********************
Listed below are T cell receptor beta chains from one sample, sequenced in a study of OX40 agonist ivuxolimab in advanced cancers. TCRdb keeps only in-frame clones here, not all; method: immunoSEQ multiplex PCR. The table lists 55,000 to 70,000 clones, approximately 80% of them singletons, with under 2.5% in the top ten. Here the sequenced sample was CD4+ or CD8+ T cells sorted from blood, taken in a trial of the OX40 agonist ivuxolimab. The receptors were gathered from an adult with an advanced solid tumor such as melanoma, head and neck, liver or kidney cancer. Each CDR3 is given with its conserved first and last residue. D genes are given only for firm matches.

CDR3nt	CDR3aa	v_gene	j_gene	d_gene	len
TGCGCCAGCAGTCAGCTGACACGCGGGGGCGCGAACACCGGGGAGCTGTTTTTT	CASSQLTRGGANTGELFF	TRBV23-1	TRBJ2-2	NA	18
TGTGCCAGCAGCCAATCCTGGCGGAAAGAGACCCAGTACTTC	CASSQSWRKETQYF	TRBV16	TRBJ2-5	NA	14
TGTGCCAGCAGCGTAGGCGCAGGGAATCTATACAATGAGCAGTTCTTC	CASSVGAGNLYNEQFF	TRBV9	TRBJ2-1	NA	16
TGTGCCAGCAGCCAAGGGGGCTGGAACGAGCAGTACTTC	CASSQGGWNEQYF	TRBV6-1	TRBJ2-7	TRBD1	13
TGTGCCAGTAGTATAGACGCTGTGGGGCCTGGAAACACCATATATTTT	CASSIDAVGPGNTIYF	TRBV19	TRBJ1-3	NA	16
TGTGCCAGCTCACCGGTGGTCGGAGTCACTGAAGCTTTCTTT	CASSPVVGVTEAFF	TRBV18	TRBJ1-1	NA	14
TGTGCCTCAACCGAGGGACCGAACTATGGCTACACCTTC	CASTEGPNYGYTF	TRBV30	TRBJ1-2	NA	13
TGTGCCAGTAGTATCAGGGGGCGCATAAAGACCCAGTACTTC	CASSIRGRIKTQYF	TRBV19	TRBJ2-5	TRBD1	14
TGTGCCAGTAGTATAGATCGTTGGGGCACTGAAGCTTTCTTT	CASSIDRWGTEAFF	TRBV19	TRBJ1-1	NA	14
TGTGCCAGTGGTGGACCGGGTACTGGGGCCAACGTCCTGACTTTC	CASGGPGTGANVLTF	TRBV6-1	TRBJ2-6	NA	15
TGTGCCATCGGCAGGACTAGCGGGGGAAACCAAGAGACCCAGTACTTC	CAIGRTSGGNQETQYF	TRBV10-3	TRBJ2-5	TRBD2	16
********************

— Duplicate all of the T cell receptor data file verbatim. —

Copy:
Listed below are T cell receptor beta chains from one sample, sequenced in a study of OX40 agonist ivuxolimab in advanced cancers. TCRdb keeps only in-frame clones here, not all; method: immunoSEQ multiplex PCR. The table lists 55,000 to 70,000 clones, approximately 80% of them singletons, with under 2.5% in the top ten. Here the sequenced sample was CD4+ or CD8+ T cells sorted from blood, taken in a trial of the OX40 agonist ivuxolimab. The receptors were gathered from an adult with an advanced solid tumor such as melanoma, head and neck, liver or kidney cancer. Each CDR3 is given with its conserved first and last residue. D genes are given only for firm matches.

CDR3nt	CDR3aa	v_gene	j_gene	d_gene	len
TGCGCCAGCAGTCAGCTGACACGCGGGGGCGCGAACACCGGGGAGCTGTTTTTT	CASSQLTRGGANTGELFF	TRBV23-1	TRBJ2-2	NA	18
TGTGCCAGCAGCCAATCCTGGCGGAAAGAGACCCAGTACTTC	CASSQSWRKETQYF	TRBV16	TRBJ2-5	NA	14
TGTGCCAGCAGCGTAGGCGCAGGGAATCTATACAATGAGCAGTTCTTC	CASSVGAGNLYNEQFF	TRBV9	TRBJ2-1	NA	16
TGTGCCAGCAGCCAAGGGGGCTGGAACGAGCAGTACTTC	CASSQGGWNEQYF	TRBV6-1	TRBJ2-7	TRBD1	13
TGTGCCAGTAGTATAGACGCTGTGGGGCCTGGAAACACCATATATTTT	CASSIDAVGPGNTIYF	TRBV19	TRBJ1-3	NA	16
TGTGCCAGCTCACCGGTGGTCGGAGTCACTGAAGCTTTCTTT	CASSPVVGVTEAFF	TRBV18	TRBJ1-1	NA	14
TGTGCCTCAACCGAGGGACCGAACTATGGCTACACCTTC	CASTEGPNYGYTF	TRBV30	TRBJ1-2	NA	13
TGTGCCAGTAGTATCAGGGGGCGCATAAAGACCCAGTACTTC	CASSIRGRIKTQYF	TRBV19	TRBJ2-5	TRBD1	14
TGTGCCAGTAGTATAGATCGTTGGGGCACTGAAGCTTTCTTT	CASSIDRWGTEAFF	TRBV19	TRBJ1-1	NA	14
TGTGCCAGTGGTGGACCGGGTACTGGGGCCAACGTCCTGACTTTC	CASGGPGTGANVLTF	TRBV6-1	TRBJ2-6	NA	15
TGTGCCATCGGCAGGACTAGCGGGGGAAACCAAGAGACCCAGTACTTC	CAIGRTSGGNQETQYF	TRBV10-3	TRBJ2-5	TRBD2	16